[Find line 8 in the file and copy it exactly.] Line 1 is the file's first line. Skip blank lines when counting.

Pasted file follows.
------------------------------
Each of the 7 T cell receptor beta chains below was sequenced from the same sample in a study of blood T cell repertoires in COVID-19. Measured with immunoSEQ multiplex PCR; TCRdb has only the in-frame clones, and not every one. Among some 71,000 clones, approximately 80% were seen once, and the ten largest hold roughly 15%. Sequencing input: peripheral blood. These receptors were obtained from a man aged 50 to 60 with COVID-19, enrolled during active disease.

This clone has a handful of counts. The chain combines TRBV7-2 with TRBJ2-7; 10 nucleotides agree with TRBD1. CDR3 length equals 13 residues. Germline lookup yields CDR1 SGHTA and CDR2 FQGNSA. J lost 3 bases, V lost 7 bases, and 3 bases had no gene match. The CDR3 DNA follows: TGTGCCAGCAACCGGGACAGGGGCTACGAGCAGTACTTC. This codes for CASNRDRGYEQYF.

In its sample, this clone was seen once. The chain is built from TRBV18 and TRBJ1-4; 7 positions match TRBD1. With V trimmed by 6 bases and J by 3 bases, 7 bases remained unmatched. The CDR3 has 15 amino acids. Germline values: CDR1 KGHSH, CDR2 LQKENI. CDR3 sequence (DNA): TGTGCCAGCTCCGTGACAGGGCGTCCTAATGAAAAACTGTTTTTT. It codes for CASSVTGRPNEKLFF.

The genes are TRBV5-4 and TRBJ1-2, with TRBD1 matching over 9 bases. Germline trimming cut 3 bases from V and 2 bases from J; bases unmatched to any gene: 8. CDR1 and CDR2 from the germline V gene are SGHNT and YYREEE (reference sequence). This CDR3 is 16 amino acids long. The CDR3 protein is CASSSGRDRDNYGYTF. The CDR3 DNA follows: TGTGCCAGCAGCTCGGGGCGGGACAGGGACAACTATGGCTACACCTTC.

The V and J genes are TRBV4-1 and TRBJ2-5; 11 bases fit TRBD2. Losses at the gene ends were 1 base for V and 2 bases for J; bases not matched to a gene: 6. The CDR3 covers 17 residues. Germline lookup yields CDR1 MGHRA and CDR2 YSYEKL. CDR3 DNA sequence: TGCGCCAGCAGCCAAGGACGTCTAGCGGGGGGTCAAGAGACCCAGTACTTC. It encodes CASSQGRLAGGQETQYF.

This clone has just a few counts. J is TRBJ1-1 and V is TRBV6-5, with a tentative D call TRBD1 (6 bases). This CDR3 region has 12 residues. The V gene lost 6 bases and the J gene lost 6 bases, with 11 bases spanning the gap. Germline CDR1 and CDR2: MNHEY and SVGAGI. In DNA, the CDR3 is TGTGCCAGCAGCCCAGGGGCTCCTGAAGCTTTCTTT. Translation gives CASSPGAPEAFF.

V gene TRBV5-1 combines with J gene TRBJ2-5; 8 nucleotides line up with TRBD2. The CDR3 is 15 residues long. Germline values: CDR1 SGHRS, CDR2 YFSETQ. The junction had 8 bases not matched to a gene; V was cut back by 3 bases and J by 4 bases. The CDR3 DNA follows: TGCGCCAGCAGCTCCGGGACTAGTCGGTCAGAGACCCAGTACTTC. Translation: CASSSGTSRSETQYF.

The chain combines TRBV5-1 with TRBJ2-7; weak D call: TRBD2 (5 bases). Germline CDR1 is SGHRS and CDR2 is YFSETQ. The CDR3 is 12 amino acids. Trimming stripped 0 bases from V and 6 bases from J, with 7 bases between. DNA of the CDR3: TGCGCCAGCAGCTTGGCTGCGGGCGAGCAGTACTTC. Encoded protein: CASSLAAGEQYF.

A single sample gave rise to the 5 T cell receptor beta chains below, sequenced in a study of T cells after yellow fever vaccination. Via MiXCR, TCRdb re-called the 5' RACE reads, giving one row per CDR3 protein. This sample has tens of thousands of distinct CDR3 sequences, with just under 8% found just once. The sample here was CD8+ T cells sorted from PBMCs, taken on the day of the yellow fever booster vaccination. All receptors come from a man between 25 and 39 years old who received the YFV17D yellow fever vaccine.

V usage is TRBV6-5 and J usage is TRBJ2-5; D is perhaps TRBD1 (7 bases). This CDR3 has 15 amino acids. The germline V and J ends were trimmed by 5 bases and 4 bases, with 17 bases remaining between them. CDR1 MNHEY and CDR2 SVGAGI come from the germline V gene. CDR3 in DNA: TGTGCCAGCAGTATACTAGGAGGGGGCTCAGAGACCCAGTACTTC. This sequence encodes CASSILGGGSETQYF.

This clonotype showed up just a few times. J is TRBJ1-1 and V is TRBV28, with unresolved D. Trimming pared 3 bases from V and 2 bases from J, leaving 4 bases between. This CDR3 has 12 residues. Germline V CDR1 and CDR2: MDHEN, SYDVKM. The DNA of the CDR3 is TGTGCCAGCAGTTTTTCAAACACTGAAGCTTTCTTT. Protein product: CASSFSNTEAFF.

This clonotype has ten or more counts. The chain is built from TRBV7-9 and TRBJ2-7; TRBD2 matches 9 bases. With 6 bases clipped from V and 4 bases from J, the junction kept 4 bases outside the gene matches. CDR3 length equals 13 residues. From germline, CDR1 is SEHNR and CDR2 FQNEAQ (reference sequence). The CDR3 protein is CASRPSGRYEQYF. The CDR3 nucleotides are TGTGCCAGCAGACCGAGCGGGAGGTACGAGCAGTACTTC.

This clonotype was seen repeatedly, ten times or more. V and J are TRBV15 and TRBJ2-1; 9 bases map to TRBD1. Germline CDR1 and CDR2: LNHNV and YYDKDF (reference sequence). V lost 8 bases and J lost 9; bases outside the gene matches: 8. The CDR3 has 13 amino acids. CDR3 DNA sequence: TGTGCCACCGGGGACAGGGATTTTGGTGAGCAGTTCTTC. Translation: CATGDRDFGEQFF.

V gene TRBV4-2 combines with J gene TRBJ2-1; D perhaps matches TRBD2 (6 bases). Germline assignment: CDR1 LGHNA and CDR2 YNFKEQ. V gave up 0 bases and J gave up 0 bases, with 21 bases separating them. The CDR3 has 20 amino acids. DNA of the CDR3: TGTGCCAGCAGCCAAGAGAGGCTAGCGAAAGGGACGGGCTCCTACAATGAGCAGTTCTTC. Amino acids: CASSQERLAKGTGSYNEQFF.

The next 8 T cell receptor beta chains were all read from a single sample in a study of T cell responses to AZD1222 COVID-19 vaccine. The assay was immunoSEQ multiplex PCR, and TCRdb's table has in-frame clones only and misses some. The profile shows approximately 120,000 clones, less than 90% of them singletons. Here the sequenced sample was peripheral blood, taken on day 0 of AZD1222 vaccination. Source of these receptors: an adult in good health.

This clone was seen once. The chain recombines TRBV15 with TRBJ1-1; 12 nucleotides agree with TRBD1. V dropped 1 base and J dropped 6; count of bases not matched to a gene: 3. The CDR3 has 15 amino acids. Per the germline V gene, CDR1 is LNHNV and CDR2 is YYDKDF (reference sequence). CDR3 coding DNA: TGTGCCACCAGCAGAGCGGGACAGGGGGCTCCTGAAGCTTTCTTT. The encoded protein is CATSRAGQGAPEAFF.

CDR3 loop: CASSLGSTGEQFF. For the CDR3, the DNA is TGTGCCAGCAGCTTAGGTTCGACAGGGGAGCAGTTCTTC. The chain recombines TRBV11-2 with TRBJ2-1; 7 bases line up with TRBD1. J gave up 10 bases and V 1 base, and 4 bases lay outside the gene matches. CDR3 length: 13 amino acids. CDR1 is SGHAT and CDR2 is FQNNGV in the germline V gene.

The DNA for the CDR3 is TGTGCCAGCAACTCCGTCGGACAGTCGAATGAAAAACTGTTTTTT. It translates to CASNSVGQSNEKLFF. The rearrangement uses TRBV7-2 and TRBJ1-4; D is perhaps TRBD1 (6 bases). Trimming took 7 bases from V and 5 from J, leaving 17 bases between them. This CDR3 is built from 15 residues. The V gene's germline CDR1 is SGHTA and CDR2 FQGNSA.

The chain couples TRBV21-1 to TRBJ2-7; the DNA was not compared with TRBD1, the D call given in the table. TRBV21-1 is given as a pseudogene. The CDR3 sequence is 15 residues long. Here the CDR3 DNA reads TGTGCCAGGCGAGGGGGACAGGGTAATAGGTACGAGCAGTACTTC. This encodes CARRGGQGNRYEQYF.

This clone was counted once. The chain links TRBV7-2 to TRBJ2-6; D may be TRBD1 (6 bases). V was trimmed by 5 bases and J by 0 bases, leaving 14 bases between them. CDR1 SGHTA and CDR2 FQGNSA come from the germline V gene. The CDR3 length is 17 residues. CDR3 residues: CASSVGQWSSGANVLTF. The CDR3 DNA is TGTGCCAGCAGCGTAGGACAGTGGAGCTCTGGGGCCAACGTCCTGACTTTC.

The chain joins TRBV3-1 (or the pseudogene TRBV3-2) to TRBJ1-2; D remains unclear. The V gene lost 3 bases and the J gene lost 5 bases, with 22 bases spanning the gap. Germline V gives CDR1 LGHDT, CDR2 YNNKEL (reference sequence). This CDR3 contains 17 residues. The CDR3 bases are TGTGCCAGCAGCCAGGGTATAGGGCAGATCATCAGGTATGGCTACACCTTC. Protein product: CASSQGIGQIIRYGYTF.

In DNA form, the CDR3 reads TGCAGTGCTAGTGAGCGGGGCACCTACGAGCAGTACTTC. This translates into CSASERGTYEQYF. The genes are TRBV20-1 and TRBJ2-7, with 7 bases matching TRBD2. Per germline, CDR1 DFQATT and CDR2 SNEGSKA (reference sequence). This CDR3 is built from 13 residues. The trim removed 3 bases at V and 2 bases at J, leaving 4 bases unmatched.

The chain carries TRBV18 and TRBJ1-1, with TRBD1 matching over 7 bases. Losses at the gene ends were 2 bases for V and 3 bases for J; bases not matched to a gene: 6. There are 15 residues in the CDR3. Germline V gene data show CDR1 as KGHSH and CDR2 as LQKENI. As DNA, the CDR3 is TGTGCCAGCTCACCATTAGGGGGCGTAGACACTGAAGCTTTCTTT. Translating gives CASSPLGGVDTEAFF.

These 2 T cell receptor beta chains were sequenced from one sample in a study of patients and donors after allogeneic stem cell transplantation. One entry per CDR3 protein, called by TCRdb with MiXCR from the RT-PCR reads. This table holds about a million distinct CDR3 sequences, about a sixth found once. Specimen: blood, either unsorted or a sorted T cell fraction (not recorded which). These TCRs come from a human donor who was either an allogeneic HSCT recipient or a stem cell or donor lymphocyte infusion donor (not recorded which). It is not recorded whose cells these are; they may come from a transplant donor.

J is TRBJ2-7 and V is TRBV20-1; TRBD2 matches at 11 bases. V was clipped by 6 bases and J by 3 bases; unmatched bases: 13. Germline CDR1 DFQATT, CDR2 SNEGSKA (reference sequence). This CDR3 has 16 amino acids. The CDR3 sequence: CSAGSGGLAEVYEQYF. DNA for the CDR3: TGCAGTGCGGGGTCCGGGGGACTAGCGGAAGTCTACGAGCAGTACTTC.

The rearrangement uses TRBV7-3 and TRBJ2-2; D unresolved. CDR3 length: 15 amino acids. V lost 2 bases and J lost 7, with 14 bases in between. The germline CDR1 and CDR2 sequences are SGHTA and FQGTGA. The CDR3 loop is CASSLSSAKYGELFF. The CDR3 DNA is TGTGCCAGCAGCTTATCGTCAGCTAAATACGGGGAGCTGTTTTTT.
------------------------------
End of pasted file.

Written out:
The chain combines TRBV5-1 with TRBJ2-7; weak D call: TRBD2 (5 bases). Germline CDR1 is SGHRS and CDR2 is YFSETQ. The CDR3 is 12 amino acids. Trimming stripped 0 bases from V and 6 bases from J, with 7 bases between. DNA of the CDR3: TGCGCCAGCAGCTTGGCTGCGGGCGAGCAGTACTTC. Encoded protein: CASSLAAGEQYF.